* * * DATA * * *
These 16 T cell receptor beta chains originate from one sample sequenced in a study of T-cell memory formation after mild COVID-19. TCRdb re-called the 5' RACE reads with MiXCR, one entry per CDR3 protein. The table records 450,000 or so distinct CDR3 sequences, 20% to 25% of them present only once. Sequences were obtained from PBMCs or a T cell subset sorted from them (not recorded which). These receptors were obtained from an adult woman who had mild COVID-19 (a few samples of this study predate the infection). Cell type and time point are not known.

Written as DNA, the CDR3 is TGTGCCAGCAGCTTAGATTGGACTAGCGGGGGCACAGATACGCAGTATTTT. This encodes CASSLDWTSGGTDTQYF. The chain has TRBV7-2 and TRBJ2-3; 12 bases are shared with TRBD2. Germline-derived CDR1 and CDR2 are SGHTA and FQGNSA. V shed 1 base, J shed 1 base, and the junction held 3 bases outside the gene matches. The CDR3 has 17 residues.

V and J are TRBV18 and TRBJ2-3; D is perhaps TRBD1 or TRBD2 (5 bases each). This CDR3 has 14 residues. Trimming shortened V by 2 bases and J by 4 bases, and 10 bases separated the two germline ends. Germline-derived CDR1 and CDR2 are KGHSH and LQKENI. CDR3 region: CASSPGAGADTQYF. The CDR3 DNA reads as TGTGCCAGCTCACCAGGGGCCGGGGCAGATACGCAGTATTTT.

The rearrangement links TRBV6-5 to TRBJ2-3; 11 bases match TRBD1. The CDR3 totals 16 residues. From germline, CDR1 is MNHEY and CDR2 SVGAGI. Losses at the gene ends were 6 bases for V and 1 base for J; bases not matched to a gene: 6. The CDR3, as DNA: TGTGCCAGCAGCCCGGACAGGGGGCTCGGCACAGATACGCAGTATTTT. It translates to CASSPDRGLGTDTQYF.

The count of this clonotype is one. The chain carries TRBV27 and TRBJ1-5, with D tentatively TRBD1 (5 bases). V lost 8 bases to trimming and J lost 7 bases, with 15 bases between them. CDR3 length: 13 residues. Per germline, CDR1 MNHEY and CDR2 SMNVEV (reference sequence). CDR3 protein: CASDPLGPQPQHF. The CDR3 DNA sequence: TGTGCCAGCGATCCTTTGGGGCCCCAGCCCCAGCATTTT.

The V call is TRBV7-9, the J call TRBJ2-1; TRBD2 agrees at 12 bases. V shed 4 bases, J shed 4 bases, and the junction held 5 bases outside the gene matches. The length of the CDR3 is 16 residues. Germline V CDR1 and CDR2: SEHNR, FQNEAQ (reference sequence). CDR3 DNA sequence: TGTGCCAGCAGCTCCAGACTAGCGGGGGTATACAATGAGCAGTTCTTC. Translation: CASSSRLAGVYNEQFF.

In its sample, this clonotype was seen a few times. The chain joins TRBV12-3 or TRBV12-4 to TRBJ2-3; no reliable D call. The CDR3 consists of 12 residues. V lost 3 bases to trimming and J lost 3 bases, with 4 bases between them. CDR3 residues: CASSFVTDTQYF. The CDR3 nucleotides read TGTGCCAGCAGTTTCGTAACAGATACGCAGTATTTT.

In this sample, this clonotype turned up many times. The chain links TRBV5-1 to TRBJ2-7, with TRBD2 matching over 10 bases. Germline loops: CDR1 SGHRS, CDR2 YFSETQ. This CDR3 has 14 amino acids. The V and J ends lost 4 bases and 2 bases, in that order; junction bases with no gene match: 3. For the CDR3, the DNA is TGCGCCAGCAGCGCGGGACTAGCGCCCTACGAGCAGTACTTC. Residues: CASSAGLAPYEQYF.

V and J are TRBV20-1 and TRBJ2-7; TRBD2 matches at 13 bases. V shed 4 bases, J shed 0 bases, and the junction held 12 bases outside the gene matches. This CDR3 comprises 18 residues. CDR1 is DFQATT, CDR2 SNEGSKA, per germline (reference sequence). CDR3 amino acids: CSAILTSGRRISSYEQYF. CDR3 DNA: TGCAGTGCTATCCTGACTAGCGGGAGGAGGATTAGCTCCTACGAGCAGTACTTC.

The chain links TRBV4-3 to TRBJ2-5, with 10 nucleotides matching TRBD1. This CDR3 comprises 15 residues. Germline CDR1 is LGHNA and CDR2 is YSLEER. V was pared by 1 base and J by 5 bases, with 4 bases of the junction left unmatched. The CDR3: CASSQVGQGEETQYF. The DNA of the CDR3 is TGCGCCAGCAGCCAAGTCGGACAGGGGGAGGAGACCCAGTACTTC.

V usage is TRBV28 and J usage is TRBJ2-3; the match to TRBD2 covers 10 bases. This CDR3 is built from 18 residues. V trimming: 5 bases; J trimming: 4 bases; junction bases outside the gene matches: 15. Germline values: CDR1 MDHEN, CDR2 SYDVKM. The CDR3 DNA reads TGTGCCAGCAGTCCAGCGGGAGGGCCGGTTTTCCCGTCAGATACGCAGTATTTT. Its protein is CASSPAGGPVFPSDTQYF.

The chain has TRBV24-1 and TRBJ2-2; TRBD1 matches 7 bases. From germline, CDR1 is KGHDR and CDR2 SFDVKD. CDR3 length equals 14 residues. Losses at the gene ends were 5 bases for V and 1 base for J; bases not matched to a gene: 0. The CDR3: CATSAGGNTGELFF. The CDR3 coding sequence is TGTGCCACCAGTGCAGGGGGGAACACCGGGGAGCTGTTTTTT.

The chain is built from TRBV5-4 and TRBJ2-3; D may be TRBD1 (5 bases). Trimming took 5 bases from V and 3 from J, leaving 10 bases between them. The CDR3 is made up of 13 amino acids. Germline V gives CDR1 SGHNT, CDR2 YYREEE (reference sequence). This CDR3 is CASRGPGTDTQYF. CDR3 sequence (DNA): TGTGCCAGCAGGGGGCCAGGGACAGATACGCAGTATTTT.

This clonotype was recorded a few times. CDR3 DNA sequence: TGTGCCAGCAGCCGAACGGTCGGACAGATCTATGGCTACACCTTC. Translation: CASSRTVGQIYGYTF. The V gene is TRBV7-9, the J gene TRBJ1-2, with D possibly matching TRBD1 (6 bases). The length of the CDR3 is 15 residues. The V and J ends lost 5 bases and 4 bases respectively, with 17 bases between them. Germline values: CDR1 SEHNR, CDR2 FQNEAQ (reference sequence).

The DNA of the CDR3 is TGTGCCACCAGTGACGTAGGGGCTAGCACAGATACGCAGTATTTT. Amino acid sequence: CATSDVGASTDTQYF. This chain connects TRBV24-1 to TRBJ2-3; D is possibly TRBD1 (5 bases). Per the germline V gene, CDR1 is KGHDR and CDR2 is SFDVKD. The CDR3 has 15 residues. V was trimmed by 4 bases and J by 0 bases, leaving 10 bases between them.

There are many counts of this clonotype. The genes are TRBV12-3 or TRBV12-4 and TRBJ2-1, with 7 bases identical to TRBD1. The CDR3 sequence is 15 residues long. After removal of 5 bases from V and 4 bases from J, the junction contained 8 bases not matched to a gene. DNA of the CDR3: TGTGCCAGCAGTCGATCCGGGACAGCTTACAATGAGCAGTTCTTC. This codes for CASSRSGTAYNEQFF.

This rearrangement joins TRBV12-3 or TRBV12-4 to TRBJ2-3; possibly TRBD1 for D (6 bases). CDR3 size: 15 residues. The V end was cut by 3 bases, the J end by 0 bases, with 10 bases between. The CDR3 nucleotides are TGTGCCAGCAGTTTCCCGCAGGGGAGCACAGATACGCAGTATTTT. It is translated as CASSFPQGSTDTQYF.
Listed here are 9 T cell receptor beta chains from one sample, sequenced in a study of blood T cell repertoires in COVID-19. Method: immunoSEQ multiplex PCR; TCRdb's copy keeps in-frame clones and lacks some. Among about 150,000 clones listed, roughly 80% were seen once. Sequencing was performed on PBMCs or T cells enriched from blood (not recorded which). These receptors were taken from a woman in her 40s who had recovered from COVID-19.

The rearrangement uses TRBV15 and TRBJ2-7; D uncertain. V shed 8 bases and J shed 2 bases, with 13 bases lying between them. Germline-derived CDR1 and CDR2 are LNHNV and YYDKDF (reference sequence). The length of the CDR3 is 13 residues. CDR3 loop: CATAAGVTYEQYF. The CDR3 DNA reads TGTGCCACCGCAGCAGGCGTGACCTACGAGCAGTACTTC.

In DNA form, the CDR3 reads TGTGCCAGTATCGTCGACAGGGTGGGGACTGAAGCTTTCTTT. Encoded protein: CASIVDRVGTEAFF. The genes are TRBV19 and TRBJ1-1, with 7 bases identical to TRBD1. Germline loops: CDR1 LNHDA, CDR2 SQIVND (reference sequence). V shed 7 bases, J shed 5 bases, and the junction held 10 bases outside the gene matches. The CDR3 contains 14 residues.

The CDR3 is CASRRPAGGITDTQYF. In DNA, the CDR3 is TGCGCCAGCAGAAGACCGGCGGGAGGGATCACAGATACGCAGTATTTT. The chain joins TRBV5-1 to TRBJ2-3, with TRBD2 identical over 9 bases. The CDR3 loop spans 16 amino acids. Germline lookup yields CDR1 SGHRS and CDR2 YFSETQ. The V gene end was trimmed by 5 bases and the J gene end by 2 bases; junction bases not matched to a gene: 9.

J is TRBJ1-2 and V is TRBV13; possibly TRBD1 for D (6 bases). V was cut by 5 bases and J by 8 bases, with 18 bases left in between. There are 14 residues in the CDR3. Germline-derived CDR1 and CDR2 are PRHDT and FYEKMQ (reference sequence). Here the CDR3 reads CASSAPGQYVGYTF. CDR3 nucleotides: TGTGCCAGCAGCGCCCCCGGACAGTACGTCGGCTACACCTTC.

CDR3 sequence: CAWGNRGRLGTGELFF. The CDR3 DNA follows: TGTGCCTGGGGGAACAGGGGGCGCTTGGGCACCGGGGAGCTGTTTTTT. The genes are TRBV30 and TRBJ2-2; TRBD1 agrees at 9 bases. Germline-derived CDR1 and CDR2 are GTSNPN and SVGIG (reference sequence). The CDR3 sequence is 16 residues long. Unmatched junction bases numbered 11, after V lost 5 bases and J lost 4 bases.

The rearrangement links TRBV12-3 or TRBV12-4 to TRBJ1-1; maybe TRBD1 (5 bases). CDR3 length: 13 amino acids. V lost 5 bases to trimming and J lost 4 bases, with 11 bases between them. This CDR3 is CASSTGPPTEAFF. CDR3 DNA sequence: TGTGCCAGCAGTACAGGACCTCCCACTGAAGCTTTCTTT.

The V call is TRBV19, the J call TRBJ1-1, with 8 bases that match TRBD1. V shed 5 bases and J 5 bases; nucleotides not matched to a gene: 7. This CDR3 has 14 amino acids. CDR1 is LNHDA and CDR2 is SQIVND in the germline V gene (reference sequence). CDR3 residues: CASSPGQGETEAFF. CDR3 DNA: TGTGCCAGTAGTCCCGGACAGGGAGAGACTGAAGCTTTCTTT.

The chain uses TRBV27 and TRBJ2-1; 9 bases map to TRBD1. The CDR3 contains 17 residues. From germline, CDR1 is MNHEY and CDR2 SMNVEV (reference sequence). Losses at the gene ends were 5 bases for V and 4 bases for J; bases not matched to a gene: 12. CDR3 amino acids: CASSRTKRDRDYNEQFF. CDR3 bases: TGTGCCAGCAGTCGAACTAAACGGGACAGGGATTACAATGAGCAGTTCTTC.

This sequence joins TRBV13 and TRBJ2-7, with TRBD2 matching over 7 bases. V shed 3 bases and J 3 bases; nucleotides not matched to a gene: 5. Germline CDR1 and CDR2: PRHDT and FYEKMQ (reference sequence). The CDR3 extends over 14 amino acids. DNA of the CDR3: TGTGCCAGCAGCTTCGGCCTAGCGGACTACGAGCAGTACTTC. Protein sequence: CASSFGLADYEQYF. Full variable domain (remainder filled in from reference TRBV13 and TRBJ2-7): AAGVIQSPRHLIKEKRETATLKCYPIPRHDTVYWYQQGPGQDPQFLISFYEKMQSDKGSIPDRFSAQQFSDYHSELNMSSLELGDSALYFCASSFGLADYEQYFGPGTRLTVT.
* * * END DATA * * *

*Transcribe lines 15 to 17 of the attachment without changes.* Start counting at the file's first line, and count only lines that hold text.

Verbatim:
The DNA of the CDR3 is TGTGCCACCAGTGACGTAGGGGCTAGCACAGATACGCAGTATTTT. Amino acid sequence: CATSDVGASTDTQYF. This chain connects TRBV24-1 to TRBJ2-3; D is possibly TRBD1 (5 bases). Per the germline V gene, CDR1 is KGHDR and CDR2 is SFDVKD. The CDR3 has 15 residues. V was trimmed by 4 bases and J by 0 bases, leaving 10 bases between them.

There are many counts of this clonotype. The genes are TRBV12-3 or TRBV12-4 and TRBJ2-1, with 7 bases identical to TRBD1. The CDR3 sequence is 15 residues long. After removal of 5 bases from V and 4 bases from J, the junction contained 8 bases not matched to a gene. DNA of the CDR3: TGTGCCAGCAGTCGATCCGGGACAGCTTACAATGAGCAGTTCTTC. This codes for CASSRSGTAYNEQFF.

This rearrangement joins TRBV12-3 or TRBV12-4 to TRBJ2-3; possibly TRBD1 for D (6 bases). CDR3 size: 15 residues. The V end was cut by 3 bases, the J end by 0 bases, with 10 bases between. The CDR3 nucleotides are TGTGCCAGCAGTTTCCCGCAGGGGAGCACAGATACGCAGTATTTT. It is translated as CASSFPQGSTDTQYF.